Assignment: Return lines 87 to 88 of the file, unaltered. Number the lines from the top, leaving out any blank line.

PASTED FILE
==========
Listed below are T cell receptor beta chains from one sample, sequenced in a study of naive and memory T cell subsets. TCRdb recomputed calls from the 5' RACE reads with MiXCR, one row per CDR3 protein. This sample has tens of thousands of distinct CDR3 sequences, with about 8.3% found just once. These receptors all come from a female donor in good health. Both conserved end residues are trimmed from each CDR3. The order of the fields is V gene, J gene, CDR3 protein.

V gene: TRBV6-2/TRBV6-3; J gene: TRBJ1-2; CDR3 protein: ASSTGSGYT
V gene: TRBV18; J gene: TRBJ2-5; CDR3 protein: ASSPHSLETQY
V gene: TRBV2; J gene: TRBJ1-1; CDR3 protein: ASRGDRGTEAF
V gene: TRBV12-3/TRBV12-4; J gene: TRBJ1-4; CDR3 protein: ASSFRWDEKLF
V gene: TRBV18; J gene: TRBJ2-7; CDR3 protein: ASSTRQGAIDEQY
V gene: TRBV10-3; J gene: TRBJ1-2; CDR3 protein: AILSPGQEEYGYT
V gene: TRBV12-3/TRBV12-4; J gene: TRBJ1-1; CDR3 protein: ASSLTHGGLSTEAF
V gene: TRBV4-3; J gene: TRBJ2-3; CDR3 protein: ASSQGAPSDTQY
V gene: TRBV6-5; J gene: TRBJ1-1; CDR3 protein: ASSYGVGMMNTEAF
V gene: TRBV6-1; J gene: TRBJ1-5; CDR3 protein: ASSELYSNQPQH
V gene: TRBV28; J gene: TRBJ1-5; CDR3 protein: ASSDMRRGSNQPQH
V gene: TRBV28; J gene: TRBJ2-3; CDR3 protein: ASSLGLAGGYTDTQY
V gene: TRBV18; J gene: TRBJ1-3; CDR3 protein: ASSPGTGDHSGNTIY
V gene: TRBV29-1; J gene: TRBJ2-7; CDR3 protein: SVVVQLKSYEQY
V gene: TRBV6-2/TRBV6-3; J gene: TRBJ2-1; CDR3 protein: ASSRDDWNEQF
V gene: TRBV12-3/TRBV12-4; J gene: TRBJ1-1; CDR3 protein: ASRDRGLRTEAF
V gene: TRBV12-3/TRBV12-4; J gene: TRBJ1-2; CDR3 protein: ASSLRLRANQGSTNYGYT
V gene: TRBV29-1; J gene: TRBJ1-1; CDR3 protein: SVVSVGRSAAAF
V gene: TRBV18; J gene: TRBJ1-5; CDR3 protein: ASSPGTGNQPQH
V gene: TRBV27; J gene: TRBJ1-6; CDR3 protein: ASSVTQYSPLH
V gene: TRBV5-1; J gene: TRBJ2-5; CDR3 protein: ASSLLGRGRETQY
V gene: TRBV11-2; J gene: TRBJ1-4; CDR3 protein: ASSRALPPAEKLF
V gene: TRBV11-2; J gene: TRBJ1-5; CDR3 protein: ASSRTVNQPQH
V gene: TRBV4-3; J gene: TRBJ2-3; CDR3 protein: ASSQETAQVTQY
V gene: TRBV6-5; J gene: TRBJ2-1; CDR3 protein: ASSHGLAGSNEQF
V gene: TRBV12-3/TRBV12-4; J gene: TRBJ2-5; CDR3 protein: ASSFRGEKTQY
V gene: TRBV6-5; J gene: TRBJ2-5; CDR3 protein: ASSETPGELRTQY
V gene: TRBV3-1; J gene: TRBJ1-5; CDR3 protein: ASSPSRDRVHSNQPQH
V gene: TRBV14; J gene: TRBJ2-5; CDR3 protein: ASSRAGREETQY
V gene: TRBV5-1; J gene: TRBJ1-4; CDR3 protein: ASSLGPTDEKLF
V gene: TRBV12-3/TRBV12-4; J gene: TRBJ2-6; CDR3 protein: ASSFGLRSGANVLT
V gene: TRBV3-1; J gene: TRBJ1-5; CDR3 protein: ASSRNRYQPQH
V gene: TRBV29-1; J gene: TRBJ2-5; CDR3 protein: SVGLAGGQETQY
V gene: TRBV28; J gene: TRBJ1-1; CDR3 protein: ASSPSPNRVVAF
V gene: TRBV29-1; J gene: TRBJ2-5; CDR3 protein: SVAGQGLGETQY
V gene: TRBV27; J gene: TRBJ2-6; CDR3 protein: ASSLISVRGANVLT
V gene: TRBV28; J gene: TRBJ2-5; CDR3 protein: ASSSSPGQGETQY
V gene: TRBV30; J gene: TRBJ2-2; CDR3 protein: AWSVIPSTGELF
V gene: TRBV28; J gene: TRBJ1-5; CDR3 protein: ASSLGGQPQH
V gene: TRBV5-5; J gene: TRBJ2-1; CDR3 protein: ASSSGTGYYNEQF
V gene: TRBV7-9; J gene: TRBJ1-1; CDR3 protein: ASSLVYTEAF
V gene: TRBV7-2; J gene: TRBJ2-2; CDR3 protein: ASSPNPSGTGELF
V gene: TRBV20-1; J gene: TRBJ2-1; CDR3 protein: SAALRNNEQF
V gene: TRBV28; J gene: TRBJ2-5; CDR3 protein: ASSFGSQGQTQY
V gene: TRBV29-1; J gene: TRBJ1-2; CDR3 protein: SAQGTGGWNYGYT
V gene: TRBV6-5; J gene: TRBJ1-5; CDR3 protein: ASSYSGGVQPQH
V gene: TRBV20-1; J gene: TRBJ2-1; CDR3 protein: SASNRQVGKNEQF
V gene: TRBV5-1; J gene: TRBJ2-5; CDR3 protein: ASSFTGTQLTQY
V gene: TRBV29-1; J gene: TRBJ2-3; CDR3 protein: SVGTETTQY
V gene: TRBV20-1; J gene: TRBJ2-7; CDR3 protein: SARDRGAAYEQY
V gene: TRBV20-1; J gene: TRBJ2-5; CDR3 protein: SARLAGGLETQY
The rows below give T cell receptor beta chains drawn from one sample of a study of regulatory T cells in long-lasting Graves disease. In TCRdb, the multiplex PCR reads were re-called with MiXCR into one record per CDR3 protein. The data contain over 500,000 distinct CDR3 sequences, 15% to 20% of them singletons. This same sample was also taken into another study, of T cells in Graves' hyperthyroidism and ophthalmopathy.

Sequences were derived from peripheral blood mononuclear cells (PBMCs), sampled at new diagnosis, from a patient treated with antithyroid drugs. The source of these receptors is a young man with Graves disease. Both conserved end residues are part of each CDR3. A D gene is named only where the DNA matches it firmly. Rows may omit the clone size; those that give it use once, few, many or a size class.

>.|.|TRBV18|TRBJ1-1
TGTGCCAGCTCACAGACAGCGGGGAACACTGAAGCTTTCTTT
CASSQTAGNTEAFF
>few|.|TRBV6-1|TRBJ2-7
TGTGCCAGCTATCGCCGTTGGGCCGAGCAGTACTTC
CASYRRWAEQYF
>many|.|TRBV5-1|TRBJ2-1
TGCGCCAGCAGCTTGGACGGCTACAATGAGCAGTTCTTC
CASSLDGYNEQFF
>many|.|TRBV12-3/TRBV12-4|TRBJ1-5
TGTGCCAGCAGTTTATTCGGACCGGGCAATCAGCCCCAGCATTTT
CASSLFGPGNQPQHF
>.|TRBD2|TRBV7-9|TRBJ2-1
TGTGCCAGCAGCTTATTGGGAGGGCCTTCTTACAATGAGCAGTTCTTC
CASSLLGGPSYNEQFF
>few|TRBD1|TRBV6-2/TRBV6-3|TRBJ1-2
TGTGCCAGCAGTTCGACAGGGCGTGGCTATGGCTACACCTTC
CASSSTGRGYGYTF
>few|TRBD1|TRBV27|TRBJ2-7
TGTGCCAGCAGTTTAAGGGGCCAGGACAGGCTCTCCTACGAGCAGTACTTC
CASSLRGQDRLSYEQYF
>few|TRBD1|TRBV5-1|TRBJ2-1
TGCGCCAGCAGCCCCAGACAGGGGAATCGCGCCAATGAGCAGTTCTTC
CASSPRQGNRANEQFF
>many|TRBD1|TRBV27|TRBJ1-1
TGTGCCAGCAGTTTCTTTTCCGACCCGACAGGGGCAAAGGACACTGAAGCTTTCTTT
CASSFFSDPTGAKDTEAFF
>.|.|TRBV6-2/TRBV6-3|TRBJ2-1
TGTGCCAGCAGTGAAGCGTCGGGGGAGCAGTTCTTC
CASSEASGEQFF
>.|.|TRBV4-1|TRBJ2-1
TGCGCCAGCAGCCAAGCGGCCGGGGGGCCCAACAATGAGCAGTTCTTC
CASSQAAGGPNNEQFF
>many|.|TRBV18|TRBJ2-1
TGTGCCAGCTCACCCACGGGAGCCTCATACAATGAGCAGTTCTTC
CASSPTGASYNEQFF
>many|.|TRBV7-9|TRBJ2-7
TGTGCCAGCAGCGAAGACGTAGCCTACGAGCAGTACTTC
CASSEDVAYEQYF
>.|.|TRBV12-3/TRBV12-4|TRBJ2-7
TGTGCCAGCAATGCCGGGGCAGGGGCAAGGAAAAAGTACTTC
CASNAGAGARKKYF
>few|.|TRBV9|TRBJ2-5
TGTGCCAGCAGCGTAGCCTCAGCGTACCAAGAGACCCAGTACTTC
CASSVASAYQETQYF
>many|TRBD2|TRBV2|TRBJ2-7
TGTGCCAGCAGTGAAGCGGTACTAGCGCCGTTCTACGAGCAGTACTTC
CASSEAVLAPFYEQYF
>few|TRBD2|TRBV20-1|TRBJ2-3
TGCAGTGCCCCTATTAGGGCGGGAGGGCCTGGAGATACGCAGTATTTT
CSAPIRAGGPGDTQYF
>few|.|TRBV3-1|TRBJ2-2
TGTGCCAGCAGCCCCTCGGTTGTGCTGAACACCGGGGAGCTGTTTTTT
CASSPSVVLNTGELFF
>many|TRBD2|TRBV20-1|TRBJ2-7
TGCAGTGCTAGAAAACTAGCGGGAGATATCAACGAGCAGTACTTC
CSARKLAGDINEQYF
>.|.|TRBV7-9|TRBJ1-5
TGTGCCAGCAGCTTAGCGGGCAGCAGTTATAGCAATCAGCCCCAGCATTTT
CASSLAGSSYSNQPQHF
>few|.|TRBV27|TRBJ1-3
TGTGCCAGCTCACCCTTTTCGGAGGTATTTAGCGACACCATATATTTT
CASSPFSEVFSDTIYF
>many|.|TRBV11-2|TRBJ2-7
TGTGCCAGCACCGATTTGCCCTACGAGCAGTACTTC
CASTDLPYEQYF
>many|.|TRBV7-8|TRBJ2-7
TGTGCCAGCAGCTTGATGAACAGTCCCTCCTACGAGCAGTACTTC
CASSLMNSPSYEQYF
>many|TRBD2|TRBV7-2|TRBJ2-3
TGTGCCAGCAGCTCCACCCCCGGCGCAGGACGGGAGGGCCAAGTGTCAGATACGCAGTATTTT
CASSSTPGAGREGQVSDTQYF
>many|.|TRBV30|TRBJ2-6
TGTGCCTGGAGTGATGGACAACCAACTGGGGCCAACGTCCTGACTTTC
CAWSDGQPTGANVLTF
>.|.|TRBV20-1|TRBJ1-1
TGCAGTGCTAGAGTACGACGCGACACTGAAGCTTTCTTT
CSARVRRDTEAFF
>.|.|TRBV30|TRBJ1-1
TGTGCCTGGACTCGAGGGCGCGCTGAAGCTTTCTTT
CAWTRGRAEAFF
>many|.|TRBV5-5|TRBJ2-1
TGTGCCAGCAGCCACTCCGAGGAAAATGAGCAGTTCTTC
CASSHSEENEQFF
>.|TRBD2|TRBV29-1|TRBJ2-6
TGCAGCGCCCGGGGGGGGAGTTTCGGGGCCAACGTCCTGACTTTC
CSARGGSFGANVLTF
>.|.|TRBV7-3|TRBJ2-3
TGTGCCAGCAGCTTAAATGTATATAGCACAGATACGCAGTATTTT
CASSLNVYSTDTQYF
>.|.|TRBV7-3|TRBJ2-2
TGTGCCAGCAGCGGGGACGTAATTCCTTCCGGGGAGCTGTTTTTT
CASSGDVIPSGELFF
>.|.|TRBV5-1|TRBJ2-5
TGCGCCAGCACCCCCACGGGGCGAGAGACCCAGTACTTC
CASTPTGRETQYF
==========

CASSQAAGGPNNEQFF
>many|.|TRBV18|TRBJ2-1